• Sobral-Leite, Marcelo; Wesseling, Jelle; Smit, Vincent T. H. B. M.; Nevanlinna, Heli; van Miltenburg, Martine H.; Sanders, Joyce; Hofland, Ingrid; Blows, Fiona M.; Coulson, Penny; Patrycja, Gazinska; Schellens, Jan H. M.; Fagerholm, Rainer; Heikkila, Paivi; Aittomaki, Kristiina; Blomqvist, Carl; Provenzano, Elena; Ali, Hamid Raza; Figueroa, Jonine; Sherman, Mark; Lissowska, Jolanta; Mannermaa, Arto; Kataja, Vesa; Kosma, Veli-Matti; Hartikainen, Jaana M.; Phillips, Kelly-Anne; Couch, Fergus J.; Olson, Janet E.; Vachon, Celine; Visscher, Daniel; Brenner, Hermann; Butterbach, Katja; Arndt, Volker; Holleczek, Bernd; Hooning, Maartje J.; Hollestelle, Antoinette; Martens, John W. M.; van Deurzen, Carolien H. M.; van de Water, Bob; Broeks, Annegien; Chang-Claude, Jenny; Chenevix-Trench, Georgia; Easton, Douglas F.; Pharoah, Paul D. P.; Garcia-Closas, Montserrat; de Graauw, Marjo; Schmidt, Marjanka K.; kConFab-AOCS Investigators (2015)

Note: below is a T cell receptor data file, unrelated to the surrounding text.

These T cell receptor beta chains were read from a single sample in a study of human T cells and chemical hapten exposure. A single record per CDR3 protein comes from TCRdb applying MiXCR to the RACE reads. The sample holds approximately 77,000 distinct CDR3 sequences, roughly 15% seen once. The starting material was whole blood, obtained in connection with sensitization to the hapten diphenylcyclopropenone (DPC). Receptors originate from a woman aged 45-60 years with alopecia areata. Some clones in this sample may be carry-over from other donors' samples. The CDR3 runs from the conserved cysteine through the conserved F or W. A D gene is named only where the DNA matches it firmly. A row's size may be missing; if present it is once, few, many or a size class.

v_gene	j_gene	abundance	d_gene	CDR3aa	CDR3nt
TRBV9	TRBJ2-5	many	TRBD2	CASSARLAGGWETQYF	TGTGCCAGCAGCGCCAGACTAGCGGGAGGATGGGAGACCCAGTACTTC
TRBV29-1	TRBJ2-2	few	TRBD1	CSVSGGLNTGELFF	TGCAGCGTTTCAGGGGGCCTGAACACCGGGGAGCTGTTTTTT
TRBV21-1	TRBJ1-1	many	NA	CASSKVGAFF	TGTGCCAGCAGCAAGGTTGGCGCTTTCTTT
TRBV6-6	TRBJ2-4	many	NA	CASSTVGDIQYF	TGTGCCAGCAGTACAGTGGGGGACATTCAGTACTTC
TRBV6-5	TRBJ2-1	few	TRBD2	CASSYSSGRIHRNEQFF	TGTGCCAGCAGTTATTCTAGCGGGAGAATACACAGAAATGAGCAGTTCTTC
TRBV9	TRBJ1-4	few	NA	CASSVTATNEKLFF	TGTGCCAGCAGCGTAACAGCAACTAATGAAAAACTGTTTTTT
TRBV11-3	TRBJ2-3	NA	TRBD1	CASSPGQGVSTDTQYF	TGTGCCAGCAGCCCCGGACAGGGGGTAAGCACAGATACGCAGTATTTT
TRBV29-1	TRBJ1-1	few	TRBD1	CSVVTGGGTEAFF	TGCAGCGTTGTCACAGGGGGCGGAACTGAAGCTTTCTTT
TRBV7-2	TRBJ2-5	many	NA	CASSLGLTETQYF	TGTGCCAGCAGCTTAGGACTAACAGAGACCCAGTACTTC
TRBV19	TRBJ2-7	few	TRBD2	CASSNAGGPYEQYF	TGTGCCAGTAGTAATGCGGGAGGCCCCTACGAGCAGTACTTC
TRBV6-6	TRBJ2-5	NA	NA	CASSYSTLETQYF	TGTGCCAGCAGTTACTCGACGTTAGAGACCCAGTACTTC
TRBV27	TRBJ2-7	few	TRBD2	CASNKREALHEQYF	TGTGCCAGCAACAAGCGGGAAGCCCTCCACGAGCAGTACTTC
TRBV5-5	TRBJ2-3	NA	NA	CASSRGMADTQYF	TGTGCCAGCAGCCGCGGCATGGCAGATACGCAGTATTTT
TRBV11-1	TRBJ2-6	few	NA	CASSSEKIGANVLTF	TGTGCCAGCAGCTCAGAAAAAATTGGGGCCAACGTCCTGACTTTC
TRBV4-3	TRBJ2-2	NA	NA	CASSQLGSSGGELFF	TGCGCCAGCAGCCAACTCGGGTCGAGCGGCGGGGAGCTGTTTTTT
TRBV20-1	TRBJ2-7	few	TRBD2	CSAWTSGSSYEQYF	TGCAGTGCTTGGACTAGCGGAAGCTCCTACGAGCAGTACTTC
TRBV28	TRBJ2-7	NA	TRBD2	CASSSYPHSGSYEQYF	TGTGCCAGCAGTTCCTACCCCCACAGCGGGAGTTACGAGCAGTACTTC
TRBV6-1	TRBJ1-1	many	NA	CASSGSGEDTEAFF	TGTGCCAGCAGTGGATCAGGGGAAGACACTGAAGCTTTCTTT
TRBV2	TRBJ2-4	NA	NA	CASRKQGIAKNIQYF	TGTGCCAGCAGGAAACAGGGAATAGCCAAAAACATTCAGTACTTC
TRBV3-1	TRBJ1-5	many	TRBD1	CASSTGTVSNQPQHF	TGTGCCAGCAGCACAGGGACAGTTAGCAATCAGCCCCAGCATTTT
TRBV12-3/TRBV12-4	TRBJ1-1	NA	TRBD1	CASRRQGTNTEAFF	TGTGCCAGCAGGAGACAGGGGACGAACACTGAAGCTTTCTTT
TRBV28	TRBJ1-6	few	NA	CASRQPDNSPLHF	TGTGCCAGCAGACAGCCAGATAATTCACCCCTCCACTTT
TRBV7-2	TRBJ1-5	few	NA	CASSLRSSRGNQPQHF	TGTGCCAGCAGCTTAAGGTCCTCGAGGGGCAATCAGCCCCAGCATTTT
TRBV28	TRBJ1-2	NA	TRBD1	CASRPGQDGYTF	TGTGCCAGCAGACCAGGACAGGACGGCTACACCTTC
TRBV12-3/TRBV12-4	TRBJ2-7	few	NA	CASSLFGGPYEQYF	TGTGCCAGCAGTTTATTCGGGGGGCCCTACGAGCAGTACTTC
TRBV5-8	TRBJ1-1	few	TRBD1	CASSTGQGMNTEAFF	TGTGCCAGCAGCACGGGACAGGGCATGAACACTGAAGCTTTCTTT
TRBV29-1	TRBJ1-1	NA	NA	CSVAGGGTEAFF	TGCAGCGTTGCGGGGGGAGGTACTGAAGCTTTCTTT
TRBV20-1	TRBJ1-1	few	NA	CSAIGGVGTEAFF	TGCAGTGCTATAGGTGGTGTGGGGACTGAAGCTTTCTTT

Background: Annexin A1 (ANXA1) is a protein related with the carcinogenesis process and metastasis formation in many tumors. However, little is known about the prognostic value of ANXA1 in breast cancer. The purpose of this study is to evaluate the association between ANXA1 expression, BRCA1/2 germline carriership, specific tumor subtypes and survival in breast cancer patients. Methods: Clinical-pathological information and follow-up data were collected from nine breast cancer studies from the Breast Cancer Association Consortium (BCAC) (n = 5,752) and from one study of familial breast cancer patients with BRCA1/2 mutations (n = 107). ANXA1 expression was scored based on the percentage of immunohistochemical staining in tumor cells. Survival analyses were performed using a multivariable Cox model. Results: The frequency of ANXA1 positive tumors was higher in familial breast cancer patients with BRCA1/2 mutations than in BCAC patients, with 48.6 % versus 12.4 %, respectively; P <0.0001. ANXA1 was also highly expressed in BCAC tumors that were poorly differentiated, triple negative, EGFR-CK5/6 positive or had developed in patients at a young age. In the first 5 years of follow-up, patients with ANXA1 positive tumors had a worse breast cancer-specific survival (BCSS) than ANXA1 negative (HRadj = 1.35; 95 % CI = 1.05-1.73), but the association weakened after 10 years (HRadj = 1.13; 95 % CI = 0.91-1.40). ANXA1 was a significant independent predictor of survival in HER2+ patients (10-years BCSS: HRadj = 1.70; 95 % CI = 1.17-2.45). Conclusions: ANXA1 is overexpressed in familial breast cancer patients with BRCA1/2 mutations and correlated with poor prognosis features: triple negative and poorly differentiated tumors. ANXA1 might be a biomarker candidate for breast cancer survival prediction in high risk groups such as HER2+ cases.